UNC's (9-1) ninth-straight victory since dropping the opener to Santa Clara also marked its sixth 90-plus outing for the nation's highest scoring team. Carolina is currently enjoying its longest winning streak since rattling off 18 consecutive wins during the 2000-01 season.
While the toughest part of their schedule remains, the Tar Heels exchanged holiday joy with their teammates, coaches and even the media as they exited the locker room – satisfied with their effort so far this season.
"Losing the first game and bouncing back after that, I'd say we have done a nice job," Williams said.
The Catamounts' (3-3) attempt to dictate the tempo was merely tantamount to a prolonging of the inevitable. The Tar Heels took just under seven minutes to enact their first double-digit lead of the night at 14-3, on a three by McCants (19 points), which surpassed his Sunday tally at Virginia Tech.
However Vermont, which didn't make a mark on the scoreboard until the 14:24 mark, would immediately answer with a 14-6 run, buoyed by converting four-straight three-pointers.
Now up just 20-17 with 8:21 left to go in the first half, Williams called a 30-second timeout.
"I jumped them a little bit, and from that point on we did really well," Williams said. "We didn't shoot very well, especially in the first half. But the urgency on defense should always be there and I thought that was the key to the game."
Williams' words proved beneficial as Carolina would go on to outscore the Catamounts 23-5 and take a 43-22 lead into intermission.
"We got a little bit rattled," said Sean May, who had a game-high and season-best 20 points on 6-of-7 shooting from the field. "We let them get some shots, but we knew we had the game in control."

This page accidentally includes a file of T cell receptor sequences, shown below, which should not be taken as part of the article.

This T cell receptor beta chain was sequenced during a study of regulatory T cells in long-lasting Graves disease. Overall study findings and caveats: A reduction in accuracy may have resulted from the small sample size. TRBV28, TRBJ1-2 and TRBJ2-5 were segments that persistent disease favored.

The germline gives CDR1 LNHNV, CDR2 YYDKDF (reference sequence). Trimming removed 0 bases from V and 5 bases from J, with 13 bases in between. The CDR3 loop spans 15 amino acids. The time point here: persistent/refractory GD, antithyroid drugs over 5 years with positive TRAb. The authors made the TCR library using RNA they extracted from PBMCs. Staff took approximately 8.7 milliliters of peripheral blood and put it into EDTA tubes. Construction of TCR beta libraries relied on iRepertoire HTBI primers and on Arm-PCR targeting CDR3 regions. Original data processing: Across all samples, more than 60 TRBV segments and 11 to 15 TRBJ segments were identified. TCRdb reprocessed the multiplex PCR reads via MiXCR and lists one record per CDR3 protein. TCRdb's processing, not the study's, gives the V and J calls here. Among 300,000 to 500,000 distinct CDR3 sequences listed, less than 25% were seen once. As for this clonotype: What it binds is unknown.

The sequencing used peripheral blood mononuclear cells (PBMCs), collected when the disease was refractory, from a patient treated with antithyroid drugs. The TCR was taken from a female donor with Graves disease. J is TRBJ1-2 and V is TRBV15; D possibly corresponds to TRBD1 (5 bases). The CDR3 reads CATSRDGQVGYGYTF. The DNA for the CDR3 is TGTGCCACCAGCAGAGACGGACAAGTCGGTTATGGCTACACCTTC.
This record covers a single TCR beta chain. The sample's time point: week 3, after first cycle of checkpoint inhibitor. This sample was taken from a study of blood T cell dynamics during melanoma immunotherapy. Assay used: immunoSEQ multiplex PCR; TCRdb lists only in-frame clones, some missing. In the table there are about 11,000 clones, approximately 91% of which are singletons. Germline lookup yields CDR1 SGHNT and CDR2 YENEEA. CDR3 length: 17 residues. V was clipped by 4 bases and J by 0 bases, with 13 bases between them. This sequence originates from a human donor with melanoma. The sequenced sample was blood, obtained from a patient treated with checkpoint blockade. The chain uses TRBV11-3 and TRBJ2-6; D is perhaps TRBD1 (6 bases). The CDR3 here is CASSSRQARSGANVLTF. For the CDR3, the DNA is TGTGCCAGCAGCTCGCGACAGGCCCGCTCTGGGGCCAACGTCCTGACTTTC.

The water in Vermont's 3-point shooting well had dried up. What started as good looks from downtown for Vermont quickly turned into desperation prayers that would go unanswered. There were few if any more open looks from long range, as they would finish shooting just 30.8 percent from the field in the opening period.
"They shook us, and no one has shook us like that in a long time," said Brennan, who will call it quits after this, his 19th season in Burlington.
Vermont senior forward Taylor Coppenrath, a Wooden Award candidate and the country's second leading scorer, was held to 13 points – less than half of his 26.8 points per game scoring average for the year.
Jawad Williams (15 points, three rebounds and a block) covered Coppenrath for the most part. Over the last four games, Williams is shooting 70.3 percent and he is the only Tar Heel to register double-digit scoring in all 10 games this year.
"Jawad is a good defender and he wanted the challenge," Roy Williams said. "He did a good job of fronting [Coppenrath], and when he did move from side to side, he did a good job of keeping him from shooting it."
What Raymond Felton may have lost in ball security due to his sprained left wrist, he has made up for in improved shooting. Felton has connected on eight of his last nine attempts from 3-point range. Yet, after committing 10 turnovers in his last two games, he also appears to have recovered his handle, as he recorded seven assists against just four turnovers versus Vermont. Felton, whose 513 career assists is currently ranked No. 8 on UNC's all-time list, has at least seven assists in seven of his last nine games.
"He's tremendous," Brennan said of Felton. "What they do so well is that even when you score, they're right back down there again with him."
McCants did not start the game because he got stuck in traffic and was late to a team meeting earlier in the afternoon. But during pre-game warm-ups, Roy Williams went over to McCants and told him that the same sanction was once enacted on Michael Jordan while he was at UNC.
"He was very disappointed, there was no doubt about that," Williams said. "But it was not a big deal. He already missed the time on the court so it's over and it's done."
The Tar Heels return to action next Tuesday against UNC-Wilmington.